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Learning how to give constructive criticism to peers in the workplace is an issue many are confronted with. Quite often, critics end up using either excessively offensive language or they are far too guarded in their approach. The art of giving constructive criticism lies in using a balanced language that will strike the right note and help the person overcome his/her deficiencies and, optimally, bring talent to the surface.
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Here are some valuable tips on how to give constructive criticism to coworkers.
- The approach must be objective and professional and free from all prejudices. The personality or stature of the person(s) criticized should not influence the critic’s thinking.
- Make sure that the criticism does not contain any factual errors. To achieve this, rely on credible sources of information and avoid mentioning unauthenticated facts.
- Take care to use appropriate language and use selectively chosen words that will create the right impact without unduly hurting the other person. Remember that even some harsh criticisms can be made palatable if the language used is balanced and the words chosen apt.
- Let not the criticism be far too one-sided and overpowering without allowing the person to offer some defensive explanation and rebut critical remarks. This leniency shown in a criticism will make it more credible and constructive.
- A critic must show a spirit of empathy and avoid going for the overkill. The objective should be that constructive criticism should not be overlooked or treated with disdain but taken note of by the concerned person. The golden rule in the job of the critic is to criticize and not humiliate.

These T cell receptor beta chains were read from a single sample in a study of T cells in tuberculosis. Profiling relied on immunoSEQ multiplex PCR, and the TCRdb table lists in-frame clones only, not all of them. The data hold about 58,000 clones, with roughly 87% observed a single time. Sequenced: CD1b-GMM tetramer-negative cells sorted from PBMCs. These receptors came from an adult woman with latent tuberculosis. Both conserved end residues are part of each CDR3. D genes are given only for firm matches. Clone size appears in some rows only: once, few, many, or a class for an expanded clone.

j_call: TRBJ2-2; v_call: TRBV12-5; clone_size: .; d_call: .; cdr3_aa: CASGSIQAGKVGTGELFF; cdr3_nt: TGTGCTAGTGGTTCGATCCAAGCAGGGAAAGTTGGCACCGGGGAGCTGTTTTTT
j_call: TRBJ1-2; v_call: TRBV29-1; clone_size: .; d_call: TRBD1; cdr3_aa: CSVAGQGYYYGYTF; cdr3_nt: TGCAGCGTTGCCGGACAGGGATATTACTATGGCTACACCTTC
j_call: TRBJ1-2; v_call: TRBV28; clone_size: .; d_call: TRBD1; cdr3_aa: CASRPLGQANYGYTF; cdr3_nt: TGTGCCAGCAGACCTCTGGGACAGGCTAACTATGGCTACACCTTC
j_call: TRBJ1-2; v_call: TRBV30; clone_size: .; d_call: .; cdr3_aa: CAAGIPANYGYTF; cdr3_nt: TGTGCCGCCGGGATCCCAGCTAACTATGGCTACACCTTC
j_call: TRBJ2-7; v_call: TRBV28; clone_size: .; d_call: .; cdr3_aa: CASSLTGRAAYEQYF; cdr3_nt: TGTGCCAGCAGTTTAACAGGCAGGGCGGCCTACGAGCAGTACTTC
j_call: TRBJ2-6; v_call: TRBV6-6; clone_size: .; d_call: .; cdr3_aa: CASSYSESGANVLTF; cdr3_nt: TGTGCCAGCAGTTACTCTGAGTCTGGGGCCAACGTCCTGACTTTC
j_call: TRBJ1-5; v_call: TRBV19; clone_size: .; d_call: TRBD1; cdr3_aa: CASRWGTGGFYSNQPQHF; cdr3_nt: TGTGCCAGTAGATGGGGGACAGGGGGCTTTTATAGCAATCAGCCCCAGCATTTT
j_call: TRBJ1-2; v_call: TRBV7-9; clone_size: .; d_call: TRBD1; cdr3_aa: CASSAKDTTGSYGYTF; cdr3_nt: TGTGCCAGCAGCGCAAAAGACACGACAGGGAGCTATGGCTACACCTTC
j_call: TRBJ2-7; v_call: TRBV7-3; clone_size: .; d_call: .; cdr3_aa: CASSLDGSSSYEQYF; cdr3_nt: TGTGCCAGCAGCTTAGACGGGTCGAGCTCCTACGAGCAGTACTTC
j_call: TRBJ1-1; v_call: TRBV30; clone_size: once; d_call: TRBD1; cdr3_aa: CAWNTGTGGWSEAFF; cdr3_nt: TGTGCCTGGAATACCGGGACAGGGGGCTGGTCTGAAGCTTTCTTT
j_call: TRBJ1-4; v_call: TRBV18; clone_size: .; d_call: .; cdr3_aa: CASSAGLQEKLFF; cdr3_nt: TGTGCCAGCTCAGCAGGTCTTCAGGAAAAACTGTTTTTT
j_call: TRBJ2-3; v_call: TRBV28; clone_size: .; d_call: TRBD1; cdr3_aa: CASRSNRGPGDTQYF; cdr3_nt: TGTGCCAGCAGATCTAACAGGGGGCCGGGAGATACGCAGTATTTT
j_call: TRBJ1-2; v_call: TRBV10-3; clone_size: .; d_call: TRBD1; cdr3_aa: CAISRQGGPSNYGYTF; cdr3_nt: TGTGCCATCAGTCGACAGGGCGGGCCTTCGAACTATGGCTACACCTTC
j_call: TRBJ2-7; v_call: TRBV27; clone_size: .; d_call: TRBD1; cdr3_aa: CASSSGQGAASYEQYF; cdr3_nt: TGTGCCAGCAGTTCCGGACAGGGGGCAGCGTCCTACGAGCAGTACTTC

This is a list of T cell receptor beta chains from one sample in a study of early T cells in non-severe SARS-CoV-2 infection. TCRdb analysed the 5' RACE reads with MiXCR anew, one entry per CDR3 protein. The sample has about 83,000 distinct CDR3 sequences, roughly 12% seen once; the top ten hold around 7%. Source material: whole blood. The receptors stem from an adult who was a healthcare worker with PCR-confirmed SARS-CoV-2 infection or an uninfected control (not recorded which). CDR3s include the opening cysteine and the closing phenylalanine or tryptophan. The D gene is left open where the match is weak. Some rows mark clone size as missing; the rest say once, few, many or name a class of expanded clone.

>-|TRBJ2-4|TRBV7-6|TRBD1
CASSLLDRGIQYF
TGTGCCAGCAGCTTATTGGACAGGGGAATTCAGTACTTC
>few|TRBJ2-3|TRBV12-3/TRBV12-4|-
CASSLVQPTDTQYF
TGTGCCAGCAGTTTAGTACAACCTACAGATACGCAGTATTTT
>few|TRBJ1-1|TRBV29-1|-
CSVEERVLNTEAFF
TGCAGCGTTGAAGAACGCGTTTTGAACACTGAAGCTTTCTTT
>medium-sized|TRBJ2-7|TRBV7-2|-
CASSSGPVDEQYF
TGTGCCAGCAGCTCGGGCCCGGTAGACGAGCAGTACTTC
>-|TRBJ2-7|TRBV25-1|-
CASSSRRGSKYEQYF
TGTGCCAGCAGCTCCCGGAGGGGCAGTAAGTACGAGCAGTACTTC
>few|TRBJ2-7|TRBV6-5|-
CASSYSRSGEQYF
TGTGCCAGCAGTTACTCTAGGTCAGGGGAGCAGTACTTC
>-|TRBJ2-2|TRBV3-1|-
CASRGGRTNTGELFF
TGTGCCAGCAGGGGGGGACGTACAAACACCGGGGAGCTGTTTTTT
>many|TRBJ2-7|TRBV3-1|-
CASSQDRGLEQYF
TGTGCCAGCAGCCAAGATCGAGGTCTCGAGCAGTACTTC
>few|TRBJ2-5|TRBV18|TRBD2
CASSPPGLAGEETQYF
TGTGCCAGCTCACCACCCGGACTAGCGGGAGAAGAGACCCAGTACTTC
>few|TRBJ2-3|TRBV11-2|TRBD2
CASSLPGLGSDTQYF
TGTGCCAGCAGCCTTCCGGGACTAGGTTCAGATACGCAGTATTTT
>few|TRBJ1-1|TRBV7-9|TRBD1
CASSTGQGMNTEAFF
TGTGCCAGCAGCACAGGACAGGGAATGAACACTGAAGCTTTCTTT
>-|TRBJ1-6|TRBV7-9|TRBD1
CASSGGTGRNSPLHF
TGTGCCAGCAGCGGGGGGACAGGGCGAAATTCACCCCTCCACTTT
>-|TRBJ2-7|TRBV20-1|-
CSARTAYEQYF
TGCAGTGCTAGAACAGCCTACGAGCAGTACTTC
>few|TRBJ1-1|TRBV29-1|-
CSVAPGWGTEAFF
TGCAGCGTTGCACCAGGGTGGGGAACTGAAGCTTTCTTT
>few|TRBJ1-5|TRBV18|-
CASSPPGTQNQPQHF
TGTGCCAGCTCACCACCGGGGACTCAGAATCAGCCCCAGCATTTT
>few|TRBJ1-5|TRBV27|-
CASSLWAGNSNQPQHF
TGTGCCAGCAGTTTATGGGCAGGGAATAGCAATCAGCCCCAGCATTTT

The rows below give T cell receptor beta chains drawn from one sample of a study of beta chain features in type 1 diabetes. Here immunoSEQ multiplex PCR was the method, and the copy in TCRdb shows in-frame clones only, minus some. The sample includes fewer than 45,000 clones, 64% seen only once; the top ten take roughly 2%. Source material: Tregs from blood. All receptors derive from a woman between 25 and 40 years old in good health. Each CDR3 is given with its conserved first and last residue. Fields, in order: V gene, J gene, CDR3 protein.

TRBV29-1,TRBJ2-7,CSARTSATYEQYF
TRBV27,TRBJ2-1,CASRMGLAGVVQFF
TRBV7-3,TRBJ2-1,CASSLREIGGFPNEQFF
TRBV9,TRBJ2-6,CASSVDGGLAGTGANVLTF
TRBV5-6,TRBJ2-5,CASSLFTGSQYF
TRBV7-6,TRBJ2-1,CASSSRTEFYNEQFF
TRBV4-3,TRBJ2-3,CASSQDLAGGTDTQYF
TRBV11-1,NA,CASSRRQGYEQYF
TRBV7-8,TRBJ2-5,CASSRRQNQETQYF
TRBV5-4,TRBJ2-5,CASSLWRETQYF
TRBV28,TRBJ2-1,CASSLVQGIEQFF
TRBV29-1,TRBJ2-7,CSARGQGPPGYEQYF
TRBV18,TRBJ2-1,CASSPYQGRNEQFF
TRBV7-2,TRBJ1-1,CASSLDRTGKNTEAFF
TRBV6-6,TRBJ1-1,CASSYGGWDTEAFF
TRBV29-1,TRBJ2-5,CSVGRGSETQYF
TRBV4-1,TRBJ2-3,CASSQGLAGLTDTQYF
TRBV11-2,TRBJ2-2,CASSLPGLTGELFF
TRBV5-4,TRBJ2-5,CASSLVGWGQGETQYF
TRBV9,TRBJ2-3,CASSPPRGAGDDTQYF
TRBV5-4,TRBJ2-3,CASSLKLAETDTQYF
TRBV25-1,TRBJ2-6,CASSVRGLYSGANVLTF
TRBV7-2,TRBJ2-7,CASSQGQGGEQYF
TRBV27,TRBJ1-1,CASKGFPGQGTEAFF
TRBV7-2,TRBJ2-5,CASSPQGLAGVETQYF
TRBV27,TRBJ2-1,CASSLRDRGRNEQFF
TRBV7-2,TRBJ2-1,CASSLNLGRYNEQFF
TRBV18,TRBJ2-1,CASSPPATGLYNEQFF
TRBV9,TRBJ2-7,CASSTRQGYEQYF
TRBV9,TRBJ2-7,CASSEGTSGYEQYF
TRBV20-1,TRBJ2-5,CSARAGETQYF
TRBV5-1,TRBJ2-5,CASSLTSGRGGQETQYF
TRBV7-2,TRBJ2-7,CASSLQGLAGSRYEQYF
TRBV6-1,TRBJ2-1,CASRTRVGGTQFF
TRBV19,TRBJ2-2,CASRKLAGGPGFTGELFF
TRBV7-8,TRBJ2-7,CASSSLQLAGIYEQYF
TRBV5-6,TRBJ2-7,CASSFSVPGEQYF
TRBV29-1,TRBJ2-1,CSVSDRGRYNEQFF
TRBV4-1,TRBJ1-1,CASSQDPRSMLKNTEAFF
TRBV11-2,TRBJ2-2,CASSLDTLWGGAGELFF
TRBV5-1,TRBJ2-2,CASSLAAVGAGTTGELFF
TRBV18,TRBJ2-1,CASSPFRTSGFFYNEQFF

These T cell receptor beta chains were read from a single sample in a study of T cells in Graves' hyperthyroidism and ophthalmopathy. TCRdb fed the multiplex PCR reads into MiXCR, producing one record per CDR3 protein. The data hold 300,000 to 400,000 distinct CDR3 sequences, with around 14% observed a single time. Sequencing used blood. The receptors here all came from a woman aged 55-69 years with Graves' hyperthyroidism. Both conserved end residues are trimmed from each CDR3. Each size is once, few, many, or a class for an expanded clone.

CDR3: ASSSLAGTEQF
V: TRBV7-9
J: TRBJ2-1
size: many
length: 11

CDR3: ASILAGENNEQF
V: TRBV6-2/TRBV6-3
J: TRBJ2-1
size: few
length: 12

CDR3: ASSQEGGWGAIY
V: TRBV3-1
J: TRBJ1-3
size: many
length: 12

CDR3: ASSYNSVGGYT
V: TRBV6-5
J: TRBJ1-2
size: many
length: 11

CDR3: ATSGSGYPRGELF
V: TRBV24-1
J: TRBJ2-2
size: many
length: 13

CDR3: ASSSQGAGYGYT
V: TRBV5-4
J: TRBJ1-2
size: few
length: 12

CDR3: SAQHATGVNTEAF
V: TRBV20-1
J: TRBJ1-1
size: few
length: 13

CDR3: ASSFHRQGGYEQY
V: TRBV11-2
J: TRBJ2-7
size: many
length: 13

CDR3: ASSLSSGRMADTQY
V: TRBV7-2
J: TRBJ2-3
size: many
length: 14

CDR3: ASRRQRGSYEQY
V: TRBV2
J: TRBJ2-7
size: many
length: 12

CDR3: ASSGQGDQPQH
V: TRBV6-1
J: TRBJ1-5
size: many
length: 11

- Never exaggerate shortcomings or make remarks that may appear biased and demeaning. This will make the entire criticism destructive and will not serve any purpose.
- It may be prudent to adopt what is widely known as the sandwich technique whereby every harsh criticism is preceded and succeeded by some complimentary and charitable remarks. This method is said to create a favorable impact and is a widely used method for how to give constructive criticism. This practice, also called the Hamburger Method, is rampantly used in most public speaking training courses and is not difficult to apply.
- Emphasize the specific opportunities and scope for improvement instead of overly highlighting the inadequacies and lapses. It will be far less disparaging for the concerned person to be told that he has missed an opportunity than to state he is incapable. Please remember that every person has also a positive side and certain strengths.
- The success of constructive criticism lies in the fact that the critic conveys to the other person the impression that the critic cares for him. It should also show that the criticism is well intentioned and more aimed at his improvement and does not constitute any insult or ridicule.
It is an undeniable fact that giving good constructive criticism may not win friends all the time, but good constructive criticism should not create too many enemies or bad blood. When criticism is made with a proper balance of fairness and sincerity, it will stand out as constructive criticism and even be welcomed by all concerned.
Image Credit: Medvedev with Sevmash Employees - http://commons.wikimedia.org/wiki/File:Medvedev_with_Sevmash_employees.jpg